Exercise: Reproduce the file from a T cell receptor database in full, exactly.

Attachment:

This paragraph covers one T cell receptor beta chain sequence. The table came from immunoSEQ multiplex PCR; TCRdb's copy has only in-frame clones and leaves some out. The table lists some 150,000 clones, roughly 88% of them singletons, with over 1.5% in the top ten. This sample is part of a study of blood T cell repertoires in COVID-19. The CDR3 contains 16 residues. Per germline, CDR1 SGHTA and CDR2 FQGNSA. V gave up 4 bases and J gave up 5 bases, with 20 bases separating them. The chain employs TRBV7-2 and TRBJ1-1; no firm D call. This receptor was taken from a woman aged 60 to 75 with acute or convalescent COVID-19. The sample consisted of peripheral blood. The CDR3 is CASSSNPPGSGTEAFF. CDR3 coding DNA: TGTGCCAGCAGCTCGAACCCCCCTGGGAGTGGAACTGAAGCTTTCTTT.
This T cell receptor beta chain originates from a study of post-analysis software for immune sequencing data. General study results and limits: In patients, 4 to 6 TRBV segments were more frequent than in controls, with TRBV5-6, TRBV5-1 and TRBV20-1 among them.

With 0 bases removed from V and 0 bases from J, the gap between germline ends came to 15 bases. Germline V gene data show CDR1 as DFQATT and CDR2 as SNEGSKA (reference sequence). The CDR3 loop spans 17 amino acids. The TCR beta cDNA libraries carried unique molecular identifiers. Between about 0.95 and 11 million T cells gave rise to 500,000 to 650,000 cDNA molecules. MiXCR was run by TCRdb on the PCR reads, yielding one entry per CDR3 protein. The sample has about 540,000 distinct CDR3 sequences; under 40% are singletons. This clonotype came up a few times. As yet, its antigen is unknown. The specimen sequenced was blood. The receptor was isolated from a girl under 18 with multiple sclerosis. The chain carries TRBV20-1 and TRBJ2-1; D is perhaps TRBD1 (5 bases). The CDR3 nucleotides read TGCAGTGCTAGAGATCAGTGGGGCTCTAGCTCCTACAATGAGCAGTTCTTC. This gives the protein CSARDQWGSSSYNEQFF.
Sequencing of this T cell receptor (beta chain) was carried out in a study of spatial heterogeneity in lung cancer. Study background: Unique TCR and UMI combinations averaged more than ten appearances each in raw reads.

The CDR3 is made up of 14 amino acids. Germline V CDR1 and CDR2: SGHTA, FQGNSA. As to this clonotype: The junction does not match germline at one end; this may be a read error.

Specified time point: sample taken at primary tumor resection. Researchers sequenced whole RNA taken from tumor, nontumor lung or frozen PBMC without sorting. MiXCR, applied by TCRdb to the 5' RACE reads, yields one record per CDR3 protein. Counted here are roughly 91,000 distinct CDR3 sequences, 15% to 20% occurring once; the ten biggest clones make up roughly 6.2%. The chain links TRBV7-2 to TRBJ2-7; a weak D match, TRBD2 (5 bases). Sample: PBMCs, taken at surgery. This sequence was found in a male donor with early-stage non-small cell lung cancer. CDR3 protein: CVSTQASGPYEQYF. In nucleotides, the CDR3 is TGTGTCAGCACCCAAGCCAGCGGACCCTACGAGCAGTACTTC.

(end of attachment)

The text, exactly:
This paragraph covers one T cell receptor beta chain sequence. The table came from immunoSEQ multiplex PCR; TCRdb's copy has only in-frame clones and leaves some out. The table lists some 150,000 clones, roughly 88% of them singletons, with over 1.5% in the top ten. This sample is part of a study of blood T cell repertoires in COVID-19. The CDR3 contains 16 residues. Per germline, CDR1 SGHTA and CDR2 FQGNSA. V gave up 4 bases and J gave up 5 bases, with 20 bases separating them. The chain employs TRBV7-2 and TRBJ1-1; no firm D call. This receptor was taken from a woman aged 60 to 75 with acute or convalescent COVID-19. The sample consisted of peripheral blood. The CDR3 is CASSSNPPGSGTEAFF. CDR3 coding DNA: TGTGCCAGCAGCTCGAACCCCCCTGGGAGTGGAACTGAAGCTTTCTTT.
This T cell receptor beta chain originates from a study of post-analysis software for immune sequencing data. General study results and limits: In patients, 4 to 6 TRBV segments were more frequent than in controls, with TRBV5-6, TRBV5-1 and TRBV20-1 among them.

With 0 bases removed from V and 0 bases from J, the gap between germline ends came to 15 bases. Germline V gene data show CDR1 as DFQATT and CDR2 as SNEGSKA (reference sequence). The CDR3 loop spans 17 amino acids. The TCR beta cDNA libraries carried unique molecular identifiers. Between about 0.95 and 11 million T cells gave rise to 500,000 to 650,000 cDNA molecules. MiXCR was run by TCRdb on the PCR reads, yielding one entry per CDR3 protein. The sample has about 540,000 distinct CDR3 sequences; under 40% are singletons. This clonotype came up a few times. As yet, its antigen is unknown. The specimen sequenced was blood. The receptor was isolated from a girl under 18 with multiple sclerosis. The chain carries TRBV20-1 and TRBJ2-1; D is perhaps TRBD1 (5 bases). The CDR3 nucleotides read TGCAGTGCTAGAGATCAGTGGGGCTCTAGCTCCTACAATGAGCAGTTCTTC. This gives the protein CSARDQWGSSSYNEQFF.
Sequencing of this T cell receptor (beta chain) was carried out in a study of spatial heterogeneity in lung cancer. Study background: Unique TCR and UMI combinations averaged more than ten appearances each in raw reads.

The CDR3 is made up of 14 amino acids. Germline V CDR1 and CDR2: SGHTA, FQGNSA. As to this clonotype: The junction does not match germline at one end; this may be a read error.

Specified time point: sample taken at primary tumor resection. Researchers sequenced whole RNA taken from tumor, nontumor lung or frozen PBMC without sorting. MiXCR, applied by TCRdb to the 5' RACE reads, yields one record per CDR3 protein. Counted here are roughly 91,000 distinct CDR3 sequences, 15% to 20% occurring once; the ten biggest clones make up roughly 6.2%. The chain links TRBV7-2 to TRBJ2-7; a weak D match, TRBD2 (5 bases). Sample: PBMCs, taken at surgery. This sequence was found in a male donor with early-stage non-small cell lung cancer. CDR3 protein: CVSTQASGPYEQYF. In nucleotides, the CDR3 is TGTGTCAGCACCCAAGCCAGCGGACCCTACGAGCAGTACTTC.